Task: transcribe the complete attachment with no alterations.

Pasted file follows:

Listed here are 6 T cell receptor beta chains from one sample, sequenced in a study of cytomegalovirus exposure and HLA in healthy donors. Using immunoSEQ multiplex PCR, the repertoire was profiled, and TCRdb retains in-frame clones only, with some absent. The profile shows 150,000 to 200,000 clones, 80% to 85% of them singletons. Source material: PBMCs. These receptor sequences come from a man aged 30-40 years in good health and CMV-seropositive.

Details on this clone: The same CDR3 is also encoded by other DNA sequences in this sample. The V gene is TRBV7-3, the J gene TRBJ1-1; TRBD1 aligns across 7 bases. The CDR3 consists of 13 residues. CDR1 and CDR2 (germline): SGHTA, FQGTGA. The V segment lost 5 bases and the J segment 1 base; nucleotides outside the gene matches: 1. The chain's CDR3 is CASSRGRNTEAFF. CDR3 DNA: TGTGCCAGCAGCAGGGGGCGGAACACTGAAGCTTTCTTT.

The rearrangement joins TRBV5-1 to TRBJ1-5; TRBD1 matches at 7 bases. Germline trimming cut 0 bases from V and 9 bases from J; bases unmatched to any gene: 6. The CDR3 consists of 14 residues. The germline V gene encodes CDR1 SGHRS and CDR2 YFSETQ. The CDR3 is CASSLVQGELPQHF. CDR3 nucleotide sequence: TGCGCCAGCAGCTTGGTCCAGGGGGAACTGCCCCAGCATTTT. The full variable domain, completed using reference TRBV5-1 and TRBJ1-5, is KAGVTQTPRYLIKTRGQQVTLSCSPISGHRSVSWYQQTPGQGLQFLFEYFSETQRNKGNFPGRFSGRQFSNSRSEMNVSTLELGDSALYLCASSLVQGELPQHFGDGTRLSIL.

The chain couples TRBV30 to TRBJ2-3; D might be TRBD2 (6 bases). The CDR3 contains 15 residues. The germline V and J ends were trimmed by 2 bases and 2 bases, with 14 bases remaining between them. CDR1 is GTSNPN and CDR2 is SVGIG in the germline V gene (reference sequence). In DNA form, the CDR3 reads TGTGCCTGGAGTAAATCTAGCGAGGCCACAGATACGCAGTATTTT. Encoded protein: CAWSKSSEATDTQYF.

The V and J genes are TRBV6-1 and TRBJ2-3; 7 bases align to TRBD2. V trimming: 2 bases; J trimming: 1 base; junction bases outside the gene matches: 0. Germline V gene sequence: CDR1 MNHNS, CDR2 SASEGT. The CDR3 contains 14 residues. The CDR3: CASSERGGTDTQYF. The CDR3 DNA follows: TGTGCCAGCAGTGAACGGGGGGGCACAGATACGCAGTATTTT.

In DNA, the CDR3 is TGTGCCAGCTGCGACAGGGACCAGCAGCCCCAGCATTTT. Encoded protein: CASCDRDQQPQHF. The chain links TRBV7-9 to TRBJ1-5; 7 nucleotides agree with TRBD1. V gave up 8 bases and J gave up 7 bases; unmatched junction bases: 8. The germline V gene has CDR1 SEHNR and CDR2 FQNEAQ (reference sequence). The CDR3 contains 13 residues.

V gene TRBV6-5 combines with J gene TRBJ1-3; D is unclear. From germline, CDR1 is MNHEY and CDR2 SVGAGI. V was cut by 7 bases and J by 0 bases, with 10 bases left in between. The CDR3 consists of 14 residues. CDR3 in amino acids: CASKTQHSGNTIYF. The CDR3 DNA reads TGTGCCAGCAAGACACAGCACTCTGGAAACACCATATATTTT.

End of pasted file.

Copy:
Listed here are 6 T cell receptor beta chains from one sample, sequenced in a study of cytomegalovirus exposure and HLA in healthy donors. Using immunoSEQ multiplex PCR, the repertoire was profiled, and TCRdb retains in-frame clones only, with some absent. The profile shows 150,000 to 200,000 clones, 80% to 85% of them singletons. Source material: PBMCs. These receptor sequences come from a man aged 30-40 years in good health and CMV-seropositive.

Details on this clone: The same CDR3 is also encoded by other DNA sequences in this sample. The V gene is TRBV7-3, the J gene TRBJ1-1; TRBD1 aligns across 7 bases. The CDR3 consists of 13 residues. CDR1 and CDR2 (germline): SGHTA, FQGTGA. The V segment lost 5 bases and the J segment 1 base; nucleotides outside the gene matches: 1. The chain's CDR3 is CASSRGRNTEAFF. CDR3 DNA: TGTGCCAGCAGCAGGGGGCGGAACACTGAAGCTTTCTTT.

The rearrangement joins TRBV5-1 to TRBJ1-5; TRBD1 matches at 7 bases. Germline trimming cut 0 bases from V and 9 bases from J; bases unmatched to any gene: 6. The CDR3 consists of 14 residues. The germline V gene encodes CDR1 SGHRS and CDR2 YFSETQ. The CDR3 is CASSLVQGELPQHF. CDR3 nucleotide sequence: TGCGCCAGCAGCTTGGTCCAGGGGGAACTGCCCCAGCATTTT. The full variable domain, completed using reference TRBV5-1 and TRBJ1-5, is KAGVTQTPRYLIKTRGQQVTLSCSPISGHRSVSWYQQTPGQGLQFLFEYFSETQRNKGNFPGRFSGRQFSNSRSEMNVSTLELGDSALYLCASSLVQGELPQHFGDGTRLSIL.

The chain couples TRBV30 to TRBJ2-3; D might be TRBD2 (6 bases). The CDR3 contains 15 residues. The germline V and J ends were trimmed by 2 bases and 2 bases, with 14 bases remaining between them. CDR1 is GTSNPN and CDR2 is SVGIG in the germline V gene (reference sequence). In DNA form, the CDR3 reads TGTGCCTGGAGTAAATCTAGCGAGGCCACAGATACGCAGTATTTT. Encoded protein: CAWSKSSEATDTQYF.

The V and J genes are TRBV6-1 and TRBJ2-3; 7 bases align to TRBD2. V trimming: 2 bases; J trimming: 1 base; junction bases outside the gene matches: 0. Germline V gene sequence: CDR1 MNHNS, CDR2 SASEGT. The CDR3 contains 14 residues. The CDR3: CASSERGGTDTQYF. The CDR3 DNA follows: TGTGCCAGCAGTGAACGGGGGGGCACAGATACGCAGTATTTT.

In DNA, the CDR3 is TGTGCCAGCTGCGACAGGGACCAGCAGCCCCAGCATTTT. Encoded protein: CASCDRDQQPQHF. The chain links TRBV7-9 to TRBJ1-5; 7 nucleotides agree with TRBD1. V gave up 8 bases and J gave up 7 bases; unmatched junction bases: 8. The germline V gene has CDR1 SEHNR and CDR2 FQNEAQ (reference sequence). The CDR3 contains 13 residues.

V gene TRBV6-5 combines with J gene TRBJ1-3; D is unclear. From germline, CDR1 is MNHEY and CDR2 SVGAGI. V was cut by 7 bases and J by 0 bases, with 10 bases left in between. The CDR3 consists of 14 residues. CDR3 in amino acids: CASKTQHSGNTIYF. The CDR3 DNA reads TGTGCCAGCAAGACACAGCACTCTGGAAACACCATATATTTT.